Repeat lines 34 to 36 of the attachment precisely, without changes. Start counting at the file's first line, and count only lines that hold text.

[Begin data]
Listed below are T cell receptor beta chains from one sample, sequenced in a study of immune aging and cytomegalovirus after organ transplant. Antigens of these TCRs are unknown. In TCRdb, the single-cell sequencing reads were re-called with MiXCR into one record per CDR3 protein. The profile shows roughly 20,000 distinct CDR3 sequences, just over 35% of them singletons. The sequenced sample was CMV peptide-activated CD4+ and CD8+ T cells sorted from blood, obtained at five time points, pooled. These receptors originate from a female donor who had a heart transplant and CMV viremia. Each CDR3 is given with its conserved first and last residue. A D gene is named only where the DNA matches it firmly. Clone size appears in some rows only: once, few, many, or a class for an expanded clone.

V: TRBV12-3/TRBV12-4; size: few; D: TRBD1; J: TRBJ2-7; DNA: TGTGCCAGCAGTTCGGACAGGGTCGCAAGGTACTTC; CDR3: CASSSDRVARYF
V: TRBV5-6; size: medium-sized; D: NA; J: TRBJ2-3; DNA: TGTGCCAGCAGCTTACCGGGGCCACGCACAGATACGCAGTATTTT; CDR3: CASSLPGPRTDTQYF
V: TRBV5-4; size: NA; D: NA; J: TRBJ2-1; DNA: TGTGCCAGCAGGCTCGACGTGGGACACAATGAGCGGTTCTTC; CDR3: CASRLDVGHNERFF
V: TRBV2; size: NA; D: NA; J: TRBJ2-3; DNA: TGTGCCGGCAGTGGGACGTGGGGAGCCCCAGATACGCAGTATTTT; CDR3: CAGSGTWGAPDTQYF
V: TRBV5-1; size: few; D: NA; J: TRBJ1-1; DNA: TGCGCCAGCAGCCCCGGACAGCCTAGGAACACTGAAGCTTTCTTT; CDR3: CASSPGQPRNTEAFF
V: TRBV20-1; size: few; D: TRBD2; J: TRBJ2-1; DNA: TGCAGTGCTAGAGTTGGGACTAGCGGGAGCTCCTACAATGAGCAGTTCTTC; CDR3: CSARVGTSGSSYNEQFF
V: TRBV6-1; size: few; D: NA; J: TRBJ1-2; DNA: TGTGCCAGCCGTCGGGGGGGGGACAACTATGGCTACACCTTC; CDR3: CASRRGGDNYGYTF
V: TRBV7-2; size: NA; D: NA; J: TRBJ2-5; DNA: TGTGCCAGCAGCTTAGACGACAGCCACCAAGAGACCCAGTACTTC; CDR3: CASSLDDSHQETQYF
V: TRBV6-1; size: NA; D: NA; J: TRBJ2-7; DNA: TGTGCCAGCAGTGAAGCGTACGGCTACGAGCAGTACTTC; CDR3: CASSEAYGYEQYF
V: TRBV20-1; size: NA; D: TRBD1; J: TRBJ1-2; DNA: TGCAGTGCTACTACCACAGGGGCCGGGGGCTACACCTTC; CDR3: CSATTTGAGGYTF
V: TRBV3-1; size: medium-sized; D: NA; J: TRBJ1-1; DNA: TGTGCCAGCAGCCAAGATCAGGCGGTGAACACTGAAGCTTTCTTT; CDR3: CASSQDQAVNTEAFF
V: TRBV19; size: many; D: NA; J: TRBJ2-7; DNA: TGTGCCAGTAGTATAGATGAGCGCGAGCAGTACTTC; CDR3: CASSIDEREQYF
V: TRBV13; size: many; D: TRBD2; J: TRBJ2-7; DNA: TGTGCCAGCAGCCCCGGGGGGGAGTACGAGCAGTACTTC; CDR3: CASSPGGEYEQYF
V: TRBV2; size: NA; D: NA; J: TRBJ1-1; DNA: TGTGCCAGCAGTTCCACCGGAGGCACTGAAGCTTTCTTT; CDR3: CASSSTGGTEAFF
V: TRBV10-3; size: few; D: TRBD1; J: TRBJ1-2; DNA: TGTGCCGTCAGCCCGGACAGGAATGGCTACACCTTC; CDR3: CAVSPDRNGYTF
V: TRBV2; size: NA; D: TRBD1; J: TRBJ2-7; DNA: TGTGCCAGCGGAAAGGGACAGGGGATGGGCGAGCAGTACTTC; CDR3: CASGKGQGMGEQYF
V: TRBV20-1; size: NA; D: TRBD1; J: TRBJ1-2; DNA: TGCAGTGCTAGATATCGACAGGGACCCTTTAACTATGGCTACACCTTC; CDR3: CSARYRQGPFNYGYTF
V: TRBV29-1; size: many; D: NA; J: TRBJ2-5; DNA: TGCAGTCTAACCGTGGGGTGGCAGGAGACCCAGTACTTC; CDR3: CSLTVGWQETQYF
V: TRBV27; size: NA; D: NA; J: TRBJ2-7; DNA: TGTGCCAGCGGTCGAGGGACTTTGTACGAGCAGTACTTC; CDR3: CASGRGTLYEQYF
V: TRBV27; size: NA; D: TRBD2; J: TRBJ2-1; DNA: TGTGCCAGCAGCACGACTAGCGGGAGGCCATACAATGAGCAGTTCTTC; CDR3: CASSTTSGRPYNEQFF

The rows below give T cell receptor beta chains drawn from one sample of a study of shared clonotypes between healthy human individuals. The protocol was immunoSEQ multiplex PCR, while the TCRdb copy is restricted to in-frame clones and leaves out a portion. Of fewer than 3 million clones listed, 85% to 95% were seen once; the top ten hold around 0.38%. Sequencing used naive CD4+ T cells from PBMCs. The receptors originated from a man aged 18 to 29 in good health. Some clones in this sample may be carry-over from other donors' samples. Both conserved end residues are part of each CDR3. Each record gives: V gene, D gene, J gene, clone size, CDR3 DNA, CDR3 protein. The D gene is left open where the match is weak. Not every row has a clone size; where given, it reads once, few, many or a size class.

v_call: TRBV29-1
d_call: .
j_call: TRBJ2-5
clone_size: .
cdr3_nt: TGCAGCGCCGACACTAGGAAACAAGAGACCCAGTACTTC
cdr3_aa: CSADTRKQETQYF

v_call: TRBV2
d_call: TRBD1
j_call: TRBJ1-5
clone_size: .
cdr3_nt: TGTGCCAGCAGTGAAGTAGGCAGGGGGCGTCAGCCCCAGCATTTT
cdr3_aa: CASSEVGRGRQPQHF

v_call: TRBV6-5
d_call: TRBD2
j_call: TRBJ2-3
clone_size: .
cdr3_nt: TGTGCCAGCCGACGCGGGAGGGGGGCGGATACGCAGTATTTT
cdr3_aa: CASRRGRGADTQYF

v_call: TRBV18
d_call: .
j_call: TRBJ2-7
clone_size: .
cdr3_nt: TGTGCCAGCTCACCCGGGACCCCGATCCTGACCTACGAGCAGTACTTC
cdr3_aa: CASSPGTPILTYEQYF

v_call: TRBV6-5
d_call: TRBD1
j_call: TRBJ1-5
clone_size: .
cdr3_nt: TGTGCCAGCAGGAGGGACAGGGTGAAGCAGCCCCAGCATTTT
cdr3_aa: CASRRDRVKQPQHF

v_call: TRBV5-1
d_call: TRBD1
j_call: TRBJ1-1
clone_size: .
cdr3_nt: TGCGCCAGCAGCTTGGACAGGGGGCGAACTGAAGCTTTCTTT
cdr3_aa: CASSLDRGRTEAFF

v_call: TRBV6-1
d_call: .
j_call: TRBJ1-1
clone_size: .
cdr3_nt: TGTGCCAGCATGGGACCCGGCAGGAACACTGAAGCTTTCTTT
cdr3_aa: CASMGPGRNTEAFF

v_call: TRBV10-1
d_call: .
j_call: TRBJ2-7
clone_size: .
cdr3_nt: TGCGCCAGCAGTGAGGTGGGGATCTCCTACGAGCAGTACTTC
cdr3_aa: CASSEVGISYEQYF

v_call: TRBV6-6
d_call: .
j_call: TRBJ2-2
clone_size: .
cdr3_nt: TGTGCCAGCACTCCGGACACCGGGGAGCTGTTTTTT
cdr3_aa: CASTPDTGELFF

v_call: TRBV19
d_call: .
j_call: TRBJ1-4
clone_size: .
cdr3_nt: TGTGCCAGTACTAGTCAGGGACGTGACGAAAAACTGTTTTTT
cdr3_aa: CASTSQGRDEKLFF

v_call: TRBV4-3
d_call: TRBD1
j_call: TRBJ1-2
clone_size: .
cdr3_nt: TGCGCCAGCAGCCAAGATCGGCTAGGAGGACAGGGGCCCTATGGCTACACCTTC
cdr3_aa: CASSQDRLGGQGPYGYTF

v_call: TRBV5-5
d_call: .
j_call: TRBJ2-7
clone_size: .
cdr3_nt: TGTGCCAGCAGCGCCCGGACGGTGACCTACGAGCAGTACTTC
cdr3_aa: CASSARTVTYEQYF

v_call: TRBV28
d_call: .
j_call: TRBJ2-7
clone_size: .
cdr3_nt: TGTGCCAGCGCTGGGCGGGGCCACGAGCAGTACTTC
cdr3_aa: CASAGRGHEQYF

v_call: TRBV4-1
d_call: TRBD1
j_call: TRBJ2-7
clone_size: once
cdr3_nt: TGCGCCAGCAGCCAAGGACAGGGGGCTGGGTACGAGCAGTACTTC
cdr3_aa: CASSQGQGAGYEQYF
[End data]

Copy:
cdr3_aa: CASSEVGRGRQPQHF

v_call: TRBV6-5
d_call: TRBD2